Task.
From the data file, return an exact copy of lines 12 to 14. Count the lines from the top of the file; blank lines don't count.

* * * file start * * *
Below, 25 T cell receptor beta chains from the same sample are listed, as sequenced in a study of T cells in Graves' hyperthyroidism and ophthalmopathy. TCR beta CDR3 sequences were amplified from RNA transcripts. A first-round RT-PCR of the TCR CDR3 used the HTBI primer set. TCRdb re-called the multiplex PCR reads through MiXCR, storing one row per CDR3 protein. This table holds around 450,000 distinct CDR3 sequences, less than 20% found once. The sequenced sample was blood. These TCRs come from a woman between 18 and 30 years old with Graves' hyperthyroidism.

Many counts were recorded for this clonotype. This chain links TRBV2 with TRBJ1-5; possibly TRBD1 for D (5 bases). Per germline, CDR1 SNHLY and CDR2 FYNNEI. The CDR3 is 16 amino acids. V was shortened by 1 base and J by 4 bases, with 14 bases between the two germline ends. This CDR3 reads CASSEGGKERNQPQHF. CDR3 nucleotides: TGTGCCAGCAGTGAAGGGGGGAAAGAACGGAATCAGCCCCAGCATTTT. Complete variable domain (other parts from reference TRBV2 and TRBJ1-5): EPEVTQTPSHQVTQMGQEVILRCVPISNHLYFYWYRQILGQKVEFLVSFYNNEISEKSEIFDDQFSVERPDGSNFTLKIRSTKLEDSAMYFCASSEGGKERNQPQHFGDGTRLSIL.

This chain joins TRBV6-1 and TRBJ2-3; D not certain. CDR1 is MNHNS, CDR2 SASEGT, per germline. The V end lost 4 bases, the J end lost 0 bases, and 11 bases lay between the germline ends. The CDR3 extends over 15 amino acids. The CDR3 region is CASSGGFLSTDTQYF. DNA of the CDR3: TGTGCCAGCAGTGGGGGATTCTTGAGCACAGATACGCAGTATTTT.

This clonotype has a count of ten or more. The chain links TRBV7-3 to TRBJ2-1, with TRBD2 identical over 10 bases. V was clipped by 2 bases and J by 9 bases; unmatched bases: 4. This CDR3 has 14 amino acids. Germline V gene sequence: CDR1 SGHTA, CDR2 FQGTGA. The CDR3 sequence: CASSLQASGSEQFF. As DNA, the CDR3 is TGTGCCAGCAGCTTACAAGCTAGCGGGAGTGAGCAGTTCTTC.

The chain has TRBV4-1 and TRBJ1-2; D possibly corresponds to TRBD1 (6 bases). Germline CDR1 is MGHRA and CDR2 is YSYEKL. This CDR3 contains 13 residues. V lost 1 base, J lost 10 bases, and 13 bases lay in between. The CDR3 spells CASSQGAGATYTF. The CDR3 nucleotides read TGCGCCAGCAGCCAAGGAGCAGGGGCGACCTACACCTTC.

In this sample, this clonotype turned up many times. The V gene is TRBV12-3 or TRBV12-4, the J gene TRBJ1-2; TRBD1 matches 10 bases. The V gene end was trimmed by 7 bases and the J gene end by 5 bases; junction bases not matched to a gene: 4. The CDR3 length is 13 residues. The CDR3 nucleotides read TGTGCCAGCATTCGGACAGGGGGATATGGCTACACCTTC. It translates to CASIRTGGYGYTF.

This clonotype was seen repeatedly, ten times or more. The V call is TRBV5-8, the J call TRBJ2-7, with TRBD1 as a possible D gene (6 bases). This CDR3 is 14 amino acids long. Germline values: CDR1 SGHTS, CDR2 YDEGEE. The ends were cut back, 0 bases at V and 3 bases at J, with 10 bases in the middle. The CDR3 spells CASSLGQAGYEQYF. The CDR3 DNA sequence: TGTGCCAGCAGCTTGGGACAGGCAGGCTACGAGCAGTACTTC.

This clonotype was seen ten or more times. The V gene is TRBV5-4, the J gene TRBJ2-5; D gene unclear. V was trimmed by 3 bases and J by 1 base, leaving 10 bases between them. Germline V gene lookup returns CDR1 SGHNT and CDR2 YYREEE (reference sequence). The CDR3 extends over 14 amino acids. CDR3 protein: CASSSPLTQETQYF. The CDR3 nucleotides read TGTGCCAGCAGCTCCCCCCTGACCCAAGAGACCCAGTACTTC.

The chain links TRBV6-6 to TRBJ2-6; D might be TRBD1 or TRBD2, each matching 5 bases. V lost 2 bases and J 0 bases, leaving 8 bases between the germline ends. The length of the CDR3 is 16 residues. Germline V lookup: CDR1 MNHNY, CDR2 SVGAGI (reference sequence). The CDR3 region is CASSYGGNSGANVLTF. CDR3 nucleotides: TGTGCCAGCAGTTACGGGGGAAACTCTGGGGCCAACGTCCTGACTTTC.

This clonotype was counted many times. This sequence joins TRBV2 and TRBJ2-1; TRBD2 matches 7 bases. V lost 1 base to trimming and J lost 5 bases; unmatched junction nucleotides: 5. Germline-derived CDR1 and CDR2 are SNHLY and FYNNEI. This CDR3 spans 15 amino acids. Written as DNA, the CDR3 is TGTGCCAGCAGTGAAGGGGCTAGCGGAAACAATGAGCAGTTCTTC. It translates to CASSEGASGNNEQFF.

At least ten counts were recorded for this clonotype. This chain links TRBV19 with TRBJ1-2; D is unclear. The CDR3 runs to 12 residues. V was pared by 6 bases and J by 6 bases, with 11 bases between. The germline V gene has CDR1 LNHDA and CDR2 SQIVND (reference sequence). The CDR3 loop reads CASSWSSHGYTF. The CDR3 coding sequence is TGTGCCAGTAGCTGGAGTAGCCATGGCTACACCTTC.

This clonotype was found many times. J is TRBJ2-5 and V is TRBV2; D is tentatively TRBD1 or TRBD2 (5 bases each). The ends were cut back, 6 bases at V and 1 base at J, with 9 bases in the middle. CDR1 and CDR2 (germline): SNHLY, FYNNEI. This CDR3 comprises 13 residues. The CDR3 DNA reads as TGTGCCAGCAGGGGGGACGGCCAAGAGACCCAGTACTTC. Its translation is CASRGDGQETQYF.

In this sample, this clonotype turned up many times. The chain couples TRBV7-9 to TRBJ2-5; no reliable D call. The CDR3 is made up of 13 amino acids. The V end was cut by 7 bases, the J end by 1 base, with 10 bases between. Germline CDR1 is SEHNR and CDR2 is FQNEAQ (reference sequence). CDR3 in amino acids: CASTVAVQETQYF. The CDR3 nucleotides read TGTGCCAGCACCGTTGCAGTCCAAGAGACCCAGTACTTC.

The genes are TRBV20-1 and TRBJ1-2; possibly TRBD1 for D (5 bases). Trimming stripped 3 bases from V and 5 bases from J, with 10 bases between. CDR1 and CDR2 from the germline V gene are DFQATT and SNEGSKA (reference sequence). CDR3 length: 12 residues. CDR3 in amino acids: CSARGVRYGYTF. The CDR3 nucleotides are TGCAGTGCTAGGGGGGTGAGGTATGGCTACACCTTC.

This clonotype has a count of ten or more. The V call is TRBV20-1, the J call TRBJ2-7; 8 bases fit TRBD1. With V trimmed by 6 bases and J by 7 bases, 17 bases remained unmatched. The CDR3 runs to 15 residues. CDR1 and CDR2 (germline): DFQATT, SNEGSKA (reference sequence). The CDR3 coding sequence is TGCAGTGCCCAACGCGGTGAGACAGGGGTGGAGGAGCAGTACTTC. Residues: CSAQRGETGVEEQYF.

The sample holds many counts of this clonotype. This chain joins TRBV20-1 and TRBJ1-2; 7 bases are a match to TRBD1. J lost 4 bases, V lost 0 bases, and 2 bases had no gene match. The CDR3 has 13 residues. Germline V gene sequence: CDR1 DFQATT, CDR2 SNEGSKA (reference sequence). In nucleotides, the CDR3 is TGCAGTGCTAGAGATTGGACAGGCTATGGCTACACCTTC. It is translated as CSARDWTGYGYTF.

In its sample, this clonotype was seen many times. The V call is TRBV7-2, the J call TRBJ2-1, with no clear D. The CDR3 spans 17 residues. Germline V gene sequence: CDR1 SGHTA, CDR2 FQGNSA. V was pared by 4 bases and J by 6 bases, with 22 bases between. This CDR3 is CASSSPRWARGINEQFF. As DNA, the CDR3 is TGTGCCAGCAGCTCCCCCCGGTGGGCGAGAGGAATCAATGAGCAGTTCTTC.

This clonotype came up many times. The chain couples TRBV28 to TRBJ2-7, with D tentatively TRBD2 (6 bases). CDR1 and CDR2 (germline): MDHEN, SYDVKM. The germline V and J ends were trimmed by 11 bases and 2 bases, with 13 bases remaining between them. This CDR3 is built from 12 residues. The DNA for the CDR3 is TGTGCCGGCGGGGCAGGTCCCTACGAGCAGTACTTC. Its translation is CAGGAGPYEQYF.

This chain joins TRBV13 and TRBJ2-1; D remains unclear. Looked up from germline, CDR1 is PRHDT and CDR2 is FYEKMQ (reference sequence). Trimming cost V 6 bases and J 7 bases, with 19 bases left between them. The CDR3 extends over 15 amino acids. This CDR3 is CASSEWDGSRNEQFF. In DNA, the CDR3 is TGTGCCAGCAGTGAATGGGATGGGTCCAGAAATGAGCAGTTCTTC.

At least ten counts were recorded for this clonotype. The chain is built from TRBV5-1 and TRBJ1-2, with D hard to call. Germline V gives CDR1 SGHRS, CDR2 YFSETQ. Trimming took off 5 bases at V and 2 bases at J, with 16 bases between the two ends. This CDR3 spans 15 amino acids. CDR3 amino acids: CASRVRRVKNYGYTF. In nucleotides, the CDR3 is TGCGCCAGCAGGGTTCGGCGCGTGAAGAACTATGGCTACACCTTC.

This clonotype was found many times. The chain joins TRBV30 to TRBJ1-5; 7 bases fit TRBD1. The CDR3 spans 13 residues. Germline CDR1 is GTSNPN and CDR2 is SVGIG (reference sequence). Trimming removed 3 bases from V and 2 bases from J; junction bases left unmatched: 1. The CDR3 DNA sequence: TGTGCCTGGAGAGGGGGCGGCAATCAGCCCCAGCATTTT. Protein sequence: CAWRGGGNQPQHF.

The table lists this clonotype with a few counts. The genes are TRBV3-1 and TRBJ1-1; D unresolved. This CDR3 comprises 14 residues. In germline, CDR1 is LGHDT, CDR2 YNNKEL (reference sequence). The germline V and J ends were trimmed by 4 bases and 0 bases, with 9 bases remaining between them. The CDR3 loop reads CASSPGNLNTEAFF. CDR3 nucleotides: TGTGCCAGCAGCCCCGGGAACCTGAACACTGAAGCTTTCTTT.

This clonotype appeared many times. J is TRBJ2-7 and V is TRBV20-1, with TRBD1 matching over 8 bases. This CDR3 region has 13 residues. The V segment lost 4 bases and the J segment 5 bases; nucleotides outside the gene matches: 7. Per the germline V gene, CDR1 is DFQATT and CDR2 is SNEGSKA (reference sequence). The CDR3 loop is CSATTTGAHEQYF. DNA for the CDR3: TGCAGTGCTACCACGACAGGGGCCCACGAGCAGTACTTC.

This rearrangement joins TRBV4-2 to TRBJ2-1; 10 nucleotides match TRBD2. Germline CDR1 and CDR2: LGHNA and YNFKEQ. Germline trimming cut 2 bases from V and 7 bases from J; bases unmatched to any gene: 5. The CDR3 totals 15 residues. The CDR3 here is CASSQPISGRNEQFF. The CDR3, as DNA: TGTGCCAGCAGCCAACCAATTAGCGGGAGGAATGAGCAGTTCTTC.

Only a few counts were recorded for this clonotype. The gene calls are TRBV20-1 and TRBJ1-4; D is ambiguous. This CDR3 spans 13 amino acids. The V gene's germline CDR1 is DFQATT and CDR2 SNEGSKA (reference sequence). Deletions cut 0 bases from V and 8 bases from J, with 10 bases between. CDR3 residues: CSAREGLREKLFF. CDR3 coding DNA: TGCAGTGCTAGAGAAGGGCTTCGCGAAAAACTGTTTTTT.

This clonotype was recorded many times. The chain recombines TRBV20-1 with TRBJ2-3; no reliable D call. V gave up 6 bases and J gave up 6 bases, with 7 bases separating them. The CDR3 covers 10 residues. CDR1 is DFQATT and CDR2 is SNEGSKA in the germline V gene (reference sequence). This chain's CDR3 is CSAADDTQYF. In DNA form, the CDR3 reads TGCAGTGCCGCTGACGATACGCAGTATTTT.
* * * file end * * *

This clonotype was found many times. J is TRBJ2-5 and V is TRBV2; D is tentatively TRBD1 or TRBD2 (5 bases each). The ends were cut back, 6 bases at V and 1 base at J, with 9 bases in the middle. CDR1 and CDR2 (germline): SNHLY, FYNNEI. This CDR3 comprises 13 residues. The CDR3 DNA reads as TGTGCCAGCAGGGGGGACGGCCAAGAGACCCAGTACTTC. Its translation is CASRGDGQETQYF.

In this sample, this clonotype turned up many times. The chain couples TRBV7-9 to TRBJ2-5; no reliable D call. The CDR3 is made up of 13 amino acids. The V end was cut by 7 bases, the J end by 1 base, with 10 bases between. Germline CDR1 is SEHNR and CDR2 is FQNEAQ (reference sequence). CDR3 in amino acids: CASTVAVQETQYF. The CDR3 nucleotides read TGTGCCAGCACCGTTGCAGTCCAAGAGACCCAGTACTTC.

The genes are TRBV20-1 and TRBJ1-2; possibly TRBD1 for D (5 bases). Trimming stripped 3 bases from V and 5 bases from J, with 10 bases between. CDR1 and CDR2 from the germline V gene are DFQATT and SNEGSKA (reference sequence). CDR3 length: 12 residues. CDR3 in amino acids: CSARGVRYGYTF. The CDR3 nucleotides are TGCAGTGCTAGGGGGGTGAGGTATGGCTACACCTTC.